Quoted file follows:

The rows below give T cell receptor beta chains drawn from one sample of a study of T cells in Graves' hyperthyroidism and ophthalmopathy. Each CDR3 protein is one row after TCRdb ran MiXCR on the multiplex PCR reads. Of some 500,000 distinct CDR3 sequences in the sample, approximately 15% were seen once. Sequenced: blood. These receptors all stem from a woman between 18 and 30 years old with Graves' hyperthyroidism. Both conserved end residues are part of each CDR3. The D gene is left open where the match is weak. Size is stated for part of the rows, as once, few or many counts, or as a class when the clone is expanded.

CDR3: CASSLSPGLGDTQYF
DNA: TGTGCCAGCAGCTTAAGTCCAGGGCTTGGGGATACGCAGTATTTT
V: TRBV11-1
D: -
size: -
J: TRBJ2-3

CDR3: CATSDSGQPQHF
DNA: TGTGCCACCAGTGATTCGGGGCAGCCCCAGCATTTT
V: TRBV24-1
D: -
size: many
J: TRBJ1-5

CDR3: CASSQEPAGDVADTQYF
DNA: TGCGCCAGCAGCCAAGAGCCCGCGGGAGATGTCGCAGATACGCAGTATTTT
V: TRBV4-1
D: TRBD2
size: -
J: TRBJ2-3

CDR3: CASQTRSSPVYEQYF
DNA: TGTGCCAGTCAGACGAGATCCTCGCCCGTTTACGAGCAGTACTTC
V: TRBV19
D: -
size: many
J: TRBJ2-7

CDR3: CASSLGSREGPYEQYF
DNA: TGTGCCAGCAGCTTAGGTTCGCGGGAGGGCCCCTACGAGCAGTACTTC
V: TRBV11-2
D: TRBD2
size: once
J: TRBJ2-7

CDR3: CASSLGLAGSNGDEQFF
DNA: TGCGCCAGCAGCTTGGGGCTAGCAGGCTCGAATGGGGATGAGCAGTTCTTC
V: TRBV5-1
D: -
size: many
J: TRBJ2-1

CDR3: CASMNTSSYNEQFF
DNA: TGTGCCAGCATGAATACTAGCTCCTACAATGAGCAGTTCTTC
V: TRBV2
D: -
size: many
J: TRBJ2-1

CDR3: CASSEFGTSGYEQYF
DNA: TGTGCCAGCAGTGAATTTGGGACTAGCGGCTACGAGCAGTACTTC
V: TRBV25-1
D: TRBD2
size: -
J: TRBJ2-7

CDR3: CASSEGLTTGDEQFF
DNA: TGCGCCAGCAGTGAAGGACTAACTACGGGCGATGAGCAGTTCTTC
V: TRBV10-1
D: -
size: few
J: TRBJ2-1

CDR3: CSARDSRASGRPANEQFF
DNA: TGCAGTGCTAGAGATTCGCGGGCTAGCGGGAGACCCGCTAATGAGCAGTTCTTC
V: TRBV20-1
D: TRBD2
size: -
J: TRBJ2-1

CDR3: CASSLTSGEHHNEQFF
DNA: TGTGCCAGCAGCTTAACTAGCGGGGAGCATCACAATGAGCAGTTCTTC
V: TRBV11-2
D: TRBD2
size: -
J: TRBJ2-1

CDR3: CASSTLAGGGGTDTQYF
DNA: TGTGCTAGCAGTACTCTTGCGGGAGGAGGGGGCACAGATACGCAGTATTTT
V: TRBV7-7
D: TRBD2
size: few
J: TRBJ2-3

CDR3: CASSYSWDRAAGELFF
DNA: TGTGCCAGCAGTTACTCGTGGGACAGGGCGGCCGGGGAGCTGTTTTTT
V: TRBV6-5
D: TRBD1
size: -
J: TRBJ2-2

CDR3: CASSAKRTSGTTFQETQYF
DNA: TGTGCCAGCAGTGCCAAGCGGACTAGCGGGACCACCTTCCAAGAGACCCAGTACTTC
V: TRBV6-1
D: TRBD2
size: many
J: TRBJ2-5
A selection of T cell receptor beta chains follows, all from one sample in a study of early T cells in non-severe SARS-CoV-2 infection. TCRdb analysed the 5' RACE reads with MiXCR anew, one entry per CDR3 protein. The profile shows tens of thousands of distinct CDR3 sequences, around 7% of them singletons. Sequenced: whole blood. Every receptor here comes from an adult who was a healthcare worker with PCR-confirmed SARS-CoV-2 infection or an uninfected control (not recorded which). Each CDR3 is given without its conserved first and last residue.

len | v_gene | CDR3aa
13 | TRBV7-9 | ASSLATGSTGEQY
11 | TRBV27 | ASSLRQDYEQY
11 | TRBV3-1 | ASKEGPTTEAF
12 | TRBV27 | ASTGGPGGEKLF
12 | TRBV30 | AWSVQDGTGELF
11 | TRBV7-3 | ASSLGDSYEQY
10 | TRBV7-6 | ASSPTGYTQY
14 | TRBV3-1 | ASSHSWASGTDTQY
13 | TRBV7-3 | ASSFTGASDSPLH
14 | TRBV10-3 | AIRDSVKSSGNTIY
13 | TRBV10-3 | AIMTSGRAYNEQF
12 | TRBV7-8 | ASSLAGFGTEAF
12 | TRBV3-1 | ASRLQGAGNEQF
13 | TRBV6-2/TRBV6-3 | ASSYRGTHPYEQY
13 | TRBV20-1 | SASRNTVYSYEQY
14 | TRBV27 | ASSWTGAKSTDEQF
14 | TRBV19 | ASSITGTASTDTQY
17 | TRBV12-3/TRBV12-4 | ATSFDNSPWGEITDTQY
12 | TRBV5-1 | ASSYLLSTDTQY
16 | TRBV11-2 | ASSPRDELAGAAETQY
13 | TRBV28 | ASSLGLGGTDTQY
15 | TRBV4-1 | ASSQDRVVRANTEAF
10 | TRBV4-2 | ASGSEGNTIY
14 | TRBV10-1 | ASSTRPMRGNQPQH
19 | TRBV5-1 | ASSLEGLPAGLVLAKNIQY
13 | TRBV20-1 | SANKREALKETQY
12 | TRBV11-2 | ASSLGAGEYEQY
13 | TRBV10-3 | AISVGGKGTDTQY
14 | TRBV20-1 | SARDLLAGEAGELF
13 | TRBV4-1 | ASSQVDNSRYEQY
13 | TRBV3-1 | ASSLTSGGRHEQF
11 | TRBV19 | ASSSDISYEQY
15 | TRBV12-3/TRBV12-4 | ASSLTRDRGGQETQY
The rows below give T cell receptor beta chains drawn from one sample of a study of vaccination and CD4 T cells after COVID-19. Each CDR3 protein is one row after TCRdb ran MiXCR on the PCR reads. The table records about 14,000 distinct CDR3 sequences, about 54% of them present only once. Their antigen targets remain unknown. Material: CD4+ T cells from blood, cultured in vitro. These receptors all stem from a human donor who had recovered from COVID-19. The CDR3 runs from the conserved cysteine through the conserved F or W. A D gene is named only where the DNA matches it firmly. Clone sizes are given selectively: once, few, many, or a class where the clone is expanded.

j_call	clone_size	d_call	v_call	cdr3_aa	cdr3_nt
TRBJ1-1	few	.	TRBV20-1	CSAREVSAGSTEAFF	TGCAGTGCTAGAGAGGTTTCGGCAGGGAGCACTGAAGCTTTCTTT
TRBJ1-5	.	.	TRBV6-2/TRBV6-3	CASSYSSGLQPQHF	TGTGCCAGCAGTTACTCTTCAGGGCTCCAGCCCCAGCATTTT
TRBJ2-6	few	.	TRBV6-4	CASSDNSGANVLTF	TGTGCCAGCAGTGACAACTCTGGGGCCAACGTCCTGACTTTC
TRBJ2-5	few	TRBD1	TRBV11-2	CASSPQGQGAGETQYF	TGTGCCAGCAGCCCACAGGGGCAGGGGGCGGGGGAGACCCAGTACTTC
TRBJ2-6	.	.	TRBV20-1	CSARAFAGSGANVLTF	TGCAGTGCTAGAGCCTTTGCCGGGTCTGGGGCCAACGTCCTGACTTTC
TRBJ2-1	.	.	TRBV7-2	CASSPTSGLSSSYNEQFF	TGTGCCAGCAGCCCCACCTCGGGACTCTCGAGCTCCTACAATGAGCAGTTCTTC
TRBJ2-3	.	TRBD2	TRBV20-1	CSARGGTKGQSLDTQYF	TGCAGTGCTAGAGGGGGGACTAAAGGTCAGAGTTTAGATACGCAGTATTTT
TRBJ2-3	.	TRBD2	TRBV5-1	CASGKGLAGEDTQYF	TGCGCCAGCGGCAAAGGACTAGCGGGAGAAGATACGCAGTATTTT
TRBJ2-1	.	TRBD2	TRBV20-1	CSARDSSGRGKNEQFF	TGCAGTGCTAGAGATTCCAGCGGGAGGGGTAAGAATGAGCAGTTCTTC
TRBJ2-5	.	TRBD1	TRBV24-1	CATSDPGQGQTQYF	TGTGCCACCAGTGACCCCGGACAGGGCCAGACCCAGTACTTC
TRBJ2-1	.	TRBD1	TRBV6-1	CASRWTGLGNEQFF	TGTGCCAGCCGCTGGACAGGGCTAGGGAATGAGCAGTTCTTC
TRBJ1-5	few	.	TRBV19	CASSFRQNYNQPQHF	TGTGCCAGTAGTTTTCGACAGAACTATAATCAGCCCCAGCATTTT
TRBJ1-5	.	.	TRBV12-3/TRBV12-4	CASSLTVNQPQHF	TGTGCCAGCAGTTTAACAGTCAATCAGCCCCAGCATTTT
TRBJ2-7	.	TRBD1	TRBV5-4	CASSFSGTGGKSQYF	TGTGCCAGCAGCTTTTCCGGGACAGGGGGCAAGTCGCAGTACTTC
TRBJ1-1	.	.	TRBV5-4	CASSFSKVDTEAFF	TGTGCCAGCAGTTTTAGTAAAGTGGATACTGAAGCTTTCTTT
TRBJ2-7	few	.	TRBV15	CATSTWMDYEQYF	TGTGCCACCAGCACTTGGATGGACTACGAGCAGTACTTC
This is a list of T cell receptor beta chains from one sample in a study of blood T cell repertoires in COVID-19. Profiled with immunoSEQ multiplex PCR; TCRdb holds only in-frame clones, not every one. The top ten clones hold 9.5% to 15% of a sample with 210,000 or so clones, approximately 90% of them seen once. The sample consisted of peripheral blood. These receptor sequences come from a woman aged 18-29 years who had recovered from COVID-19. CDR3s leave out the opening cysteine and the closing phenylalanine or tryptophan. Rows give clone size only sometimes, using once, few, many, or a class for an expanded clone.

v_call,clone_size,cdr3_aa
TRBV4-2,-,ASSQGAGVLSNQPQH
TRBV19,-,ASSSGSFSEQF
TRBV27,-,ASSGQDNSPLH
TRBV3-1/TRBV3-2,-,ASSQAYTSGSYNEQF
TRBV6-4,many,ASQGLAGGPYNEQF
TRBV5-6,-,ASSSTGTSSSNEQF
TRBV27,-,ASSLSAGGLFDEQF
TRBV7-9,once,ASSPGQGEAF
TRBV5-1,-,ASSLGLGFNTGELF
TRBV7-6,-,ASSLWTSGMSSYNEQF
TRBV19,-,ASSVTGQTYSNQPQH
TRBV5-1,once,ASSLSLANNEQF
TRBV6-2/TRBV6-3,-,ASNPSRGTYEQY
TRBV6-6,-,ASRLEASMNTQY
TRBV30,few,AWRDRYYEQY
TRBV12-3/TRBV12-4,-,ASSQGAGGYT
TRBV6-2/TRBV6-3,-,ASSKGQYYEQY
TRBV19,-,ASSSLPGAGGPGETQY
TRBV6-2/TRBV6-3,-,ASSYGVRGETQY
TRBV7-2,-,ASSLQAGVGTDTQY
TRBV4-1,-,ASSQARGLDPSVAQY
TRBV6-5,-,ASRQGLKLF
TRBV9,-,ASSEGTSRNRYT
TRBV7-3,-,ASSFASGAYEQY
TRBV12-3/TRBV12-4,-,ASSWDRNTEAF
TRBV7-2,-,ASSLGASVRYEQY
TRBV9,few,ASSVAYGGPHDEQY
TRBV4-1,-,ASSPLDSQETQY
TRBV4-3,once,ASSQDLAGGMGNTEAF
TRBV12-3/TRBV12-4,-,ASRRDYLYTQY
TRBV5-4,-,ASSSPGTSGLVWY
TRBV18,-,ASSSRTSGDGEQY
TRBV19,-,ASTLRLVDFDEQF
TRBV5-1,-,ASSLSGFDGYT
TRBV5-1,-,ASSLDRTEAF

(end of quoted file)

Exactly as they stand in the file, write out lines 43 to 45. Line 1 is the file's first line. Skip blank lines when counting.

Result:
J: TRBJ2-1

CDR3: CASSEFGTSGYEQYF
DNA: TGTGCCAGCAGTGAATTTGGGACTAGCGGCTACGAGCAGTACTTC